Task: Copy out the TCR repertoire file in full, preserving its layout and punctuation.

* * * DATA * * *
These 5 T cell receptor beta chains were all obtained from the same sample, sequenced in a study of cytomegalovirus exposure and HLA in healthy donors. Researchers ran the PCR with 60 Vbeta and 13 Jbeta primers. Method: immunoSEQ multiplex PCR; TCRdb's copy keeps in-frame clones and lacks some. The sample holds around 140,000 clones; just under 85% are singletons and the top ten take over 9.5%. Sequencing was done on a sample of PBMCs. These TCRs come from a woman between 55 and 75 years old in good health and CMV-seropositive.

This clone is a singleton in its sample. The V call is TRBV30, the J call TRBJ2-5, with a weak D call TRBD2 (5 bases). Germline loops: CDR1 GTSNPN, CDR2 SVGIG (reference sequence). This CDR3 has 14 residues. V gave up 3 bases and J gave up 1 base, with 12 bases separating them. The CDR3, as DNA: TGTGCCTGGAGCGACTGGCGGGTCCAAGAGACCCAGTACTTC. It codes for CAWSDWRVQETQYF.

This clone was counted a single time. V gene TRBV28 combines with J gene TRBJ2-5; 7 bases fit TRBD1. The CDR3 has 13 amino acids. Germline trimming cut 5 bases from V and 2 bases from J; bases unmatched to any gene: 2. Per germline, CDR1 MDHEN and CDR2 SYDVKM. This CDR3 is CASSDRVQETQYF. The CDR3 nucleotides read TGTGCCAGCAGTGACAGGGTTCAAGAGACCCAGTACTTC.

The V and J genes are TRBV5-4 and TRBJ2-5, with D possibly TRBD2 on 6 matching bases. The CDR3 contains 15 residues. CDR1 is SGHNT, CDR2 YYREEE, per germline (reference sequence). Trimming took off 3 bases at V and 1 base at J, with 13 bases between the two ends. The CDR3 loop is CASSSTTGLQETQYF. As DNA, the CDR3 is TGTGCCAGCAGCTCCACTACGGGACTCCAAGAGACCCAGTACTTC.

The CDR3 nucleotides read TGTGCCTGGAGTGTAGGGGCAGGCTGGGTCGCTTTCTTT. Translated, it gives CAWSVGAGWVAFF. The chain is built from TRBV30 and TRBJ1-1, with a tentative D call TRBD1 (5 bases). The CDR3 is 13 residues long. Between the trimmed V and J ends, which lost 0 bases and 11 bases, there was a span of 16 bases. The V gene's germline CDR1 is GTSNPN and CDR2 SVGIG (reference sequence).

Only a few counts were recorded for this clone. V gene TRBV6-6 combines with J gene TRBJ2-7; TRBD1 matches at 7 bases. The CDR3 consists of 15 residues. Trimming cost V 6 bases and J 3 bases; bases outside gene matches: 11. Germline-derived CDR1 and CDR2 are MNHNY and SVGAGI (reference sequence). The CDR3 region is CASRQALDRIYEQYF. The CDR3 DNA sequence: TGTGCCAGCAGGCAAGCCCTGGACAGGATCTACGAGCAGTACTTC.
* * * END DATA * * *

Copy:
These 5 T cell receptor beta chains were all obtained from the same sample, sequenced in a study of cytomegalovirus exposure and HLA in healthy donors. Researchers ran the PCR with 60 Vbeta and 13 Jbeta primers. Method: immunoSEQ multiplex PCR; TCRdb's copy keeps in-frame clones and lacks some. The sample holds around 140,000 clones; just under 85% are singletons and the top ten take over 9.5%. Sequencing was done on a sample of PBMCs. These TCRs come from a woman between 55 and 75 years old in good health and CMV-seropositive.

This clone is a singleton in its sample. The V call is TRBV30, the J call TRBJ2-5, with a weak D call TRBD2 (5 bases). Germline loops: CDR1 GTSNPN, CDR2 SVGIG (reference sequence). This CDR3 has 14 residues. V gave up 3 bases and J gave up 1 base, with 12 bases separating them. The CDR3, as DNA: TGTGCCTGGAGCGACTGGCGGGTCCAAGAGACCCAGTACTTC. It codes for CAWSDWRVQETQYF.

This clone was counted a single time. V gene TRBV28 combines with J gene TRBJ2-5; 7 bases fit TRBD1. The CDR3 has 13 amino acids. Germline trimming cut 5 bases from V and 2 bases from J; bases unmatched to any gene: 2. Per germline, CDR1 MDHEN and CDR2 SYDVKM. This CDR3 is CASSDRVQETQYF. The CDR3 nucleotides read TGTGCCAGCAGTGACAGGGTTCAAGAGACCCAGTACTTC.

The V and J genes are TRBV5-4 and TRBJ2-5, with D possibly TRBD2 on 6 matching bases. The CDR3 contains 15 residues. CDR1 is SGHNT, CDR2 YYREEE, per germline (reference sequence). Trimming took off 3 bases at V and 1 base at J, with 13 bases between the two ends. The CDR3 loop is CASSSTTGLQETQYF. As DNA, the CDR3 is TGTGCCAGCAGCTCCACTACGGGACTCCAAGAGACCCAGTACTTC.

The CDR3 nucleotides read TGTGCCTGGAGTGTAGGGGCAGGCTGGGTCGCTTTCTTT. Translated, it gives CAWSVGAGWVAFF. The chain is built from TRBV30 and TRBJ1-1, with a tentative D call TRBD1 (5 bases). The CDR3 is 13 residues long. Between the trimmed V and J ends, which lost 0 bases and 11 bases, there was a span of 16 bases. The V gene's germline CDR1 is GTSNPN and CDR2 SVGIG (reference sequence).

Only a few counts were recorded for this clone. V gene TRBV6-6 combines with J gene TRBJ2-7; TRBD1 matches at 7 bases. The CDR3 consists of 15 residues. Trimming cost V 6 bases and J 3 bases; bases outside gene matches: 11. Germline-derived CDR1 and CDR2 are MNHNY and SVGAGI (reference sequence). The CDR3 region is CASRQALDRIYEQYF. The CDR3 DNA sequence: TGTGCCAGCAGGCAAGCCCTGGACAGGATCTACGAGCAGTACTTC.